My belly button saved my life after my ‘silent killer’ cancer made its way out through my navel

A WOMAN has described how she missed her cancer until it made its way out through her navel.

Kari Neumeyer, from north-west US, was diagnosed with what’s often dubbed the “silent killer” cancer.

Kari Neumeyer said her ovarian cancer only became noticeable when a growth came through her belly button

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Kari Neumeyer said her ovarian cancer only became noticeable when a growth came through her belly buttonCredit: Kari Neumeyer

Ovarian cancer causes symptoms including feeling constantly bloated, feeling full quickly, needing to urinate more often and discomfort in the tummy.

It so often crosses over with common health problems that it’s not caught until the cancer is already advanced.

Surveys show that women are often unaware of symptoms and delay seeing their GP.

But Kari, writing in Huffington Post, says she was familiar with ovarian cancer symptoms.

The leaflet she received was from a charity awareness walk she did a decade prior to her diagnosis in April 2020.

The writer didn’t see any changes to her health, but she still missed the signs.

It wasn’t until she saw a dermatologist for a small growth in her belly button that things became clearer.

Kari said: “I had a small growth, the size and color of a pencil eraser, in my navel. The dermatologist thought it was harmless and removed it. However, the biopsy proved otherwise.

“If my cancer hadn’t found its way out of my body through my navel, it probably would not have been discovered until after it disrupted other essential organs like my liver, kidneys or lungs.

“It could have been a death sentence.”

More tests confirmed Kari had ovarian cancer, diagnosed in 7,400 women per year in the UK, and 21,410 in the US.

Kari doesn’t reveal the medical reason or diagnosis for her navel growth.

However, it has been reported by doctors in relation to pelvic and abdominal cancers.

These are often called a Sister Mary Joseph Nodule, after the nurse who first reported the symptom in 1800.

The cancer spreads from its primary site to the umbilical area, which is behind the belly button.

Your GP should examine any bumps, lumps, or skin changes. 

Kari says she was familiar with ovarian cancer symptomhaving done a charity awareness walk a decade before her diagnosis (pictured)

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Kari says she was familiar with ovarian cancer symptomhaving done a charity awareness walk a decade before her diagnosis (pictured)Credit: Kari Neumeyer
Kari has been told she is cancer free. But says "ovarian cancer is considered a chronic illness" due to relapses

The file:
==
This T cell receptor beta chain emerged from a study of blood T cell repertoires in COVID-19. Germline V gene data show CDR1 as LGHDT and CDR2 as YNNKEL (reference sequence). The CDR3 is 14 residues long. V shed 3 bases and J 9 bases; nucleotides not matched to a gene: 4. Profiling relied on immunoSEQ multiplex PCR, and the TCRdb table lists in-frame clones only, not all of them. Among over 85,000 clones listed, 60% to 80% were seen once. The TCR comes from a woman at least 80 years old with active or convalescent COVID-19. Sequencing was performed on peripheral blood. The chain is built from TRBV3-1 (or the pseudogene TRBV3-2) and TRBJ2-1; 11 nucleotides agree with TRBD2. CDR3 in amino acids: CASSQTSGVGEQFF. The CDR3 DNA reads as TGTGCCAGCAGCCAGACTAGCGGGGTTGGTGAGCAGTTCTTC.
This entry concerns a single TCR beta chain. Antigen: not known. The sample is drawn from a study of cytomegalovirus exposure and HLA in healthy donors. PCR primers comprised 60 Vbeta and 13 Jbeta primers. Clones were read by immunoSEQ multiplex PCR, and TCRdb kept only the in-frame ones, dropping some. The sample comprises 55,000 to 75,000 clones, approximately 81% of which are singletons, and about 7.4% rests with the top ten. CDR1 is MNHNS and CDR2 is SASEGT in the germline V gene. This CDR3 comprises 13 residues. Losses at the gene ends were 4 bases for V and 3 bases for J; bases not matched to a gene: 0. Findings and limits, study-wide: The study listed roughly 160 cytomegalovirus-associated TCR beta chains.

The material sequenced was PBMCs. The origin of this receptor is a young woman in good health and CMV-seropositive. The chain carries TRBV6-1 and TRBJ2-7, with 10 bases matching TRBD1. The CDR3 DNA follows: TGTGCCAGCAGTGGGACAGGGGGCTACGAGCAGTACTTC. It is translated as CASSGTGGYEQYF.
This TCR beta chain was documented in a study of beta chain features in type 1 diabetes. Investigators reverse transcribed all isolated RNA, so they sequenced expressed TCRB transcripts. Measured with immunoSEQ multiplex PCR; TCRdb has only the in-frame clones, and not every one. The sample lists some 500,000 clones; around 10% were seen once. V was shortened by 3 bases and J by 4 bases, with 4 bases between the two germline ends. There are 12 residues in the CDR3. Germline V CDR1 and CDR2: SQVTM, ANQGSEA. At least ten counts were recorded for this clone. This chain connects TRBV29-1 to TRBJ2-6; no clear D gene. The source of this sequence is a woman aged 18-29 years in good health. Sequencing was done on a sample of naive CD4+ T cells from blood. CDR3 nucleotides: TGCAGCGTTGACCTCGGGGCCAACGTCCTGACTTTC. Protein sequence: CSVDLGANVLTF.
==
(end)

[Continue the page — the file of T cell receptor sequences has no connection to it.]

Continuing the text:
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Kari has been told she is cancer free. But says “ovarian cancer is considered a chronic illness” due to relapsesCredit: Kari Neumeyer

Sister Mary Joseph nodules are very rare, with only a few cases published in medical literature.

Kari said: “My CT scan showed that each ovary had been overtaken by tumors the size of small citrus fruit, and I had a third tumor the size of a larger citrus fruit in the center of my abdomen. 

“The cancer had spread up through my umbilicus and out my navel, which was, as far as I knew at the time, the only symptom I had.

“In hindsight, I did have excruciating back pain six months before I was diagnosed. I thought I’d strained my back lifting my 85-pound elderly dog. 

“I recalled intermittent sharp chest pains in recent years. My internet research revealed that it was probably heartburn. It is most likely due in part to my overindulgence in chocolate and processed carbohydrates. 

“Waiting it out at home was preferable to sitting in an emergency room for hours, and I never thought to mention it to anyone. It only occurred to me that this could have been a sign of ovarian cancer after 13 months of racking my brain trying to think of symptoms I missed.”

The NHS also lists persistent indigestion and back discomfort as signs of ovarian carcinoma.

Kari was given chemotherapy before doctors discovered it wasn’t working because she had a rare type of ovarian cancer.

After a scan showed no evidence of disease, Kari had her ovaries and fallopian tubes removed.

However, “ovarian cancer is considered a chronic illness”, Kari says.

“Even with the removal of all those organs, the cancer can come back elsewhere. But I don’t feel any closer to dying than I was a year ago.”

Are you familiar with the signs and symptoms of ovarian carcinoma?

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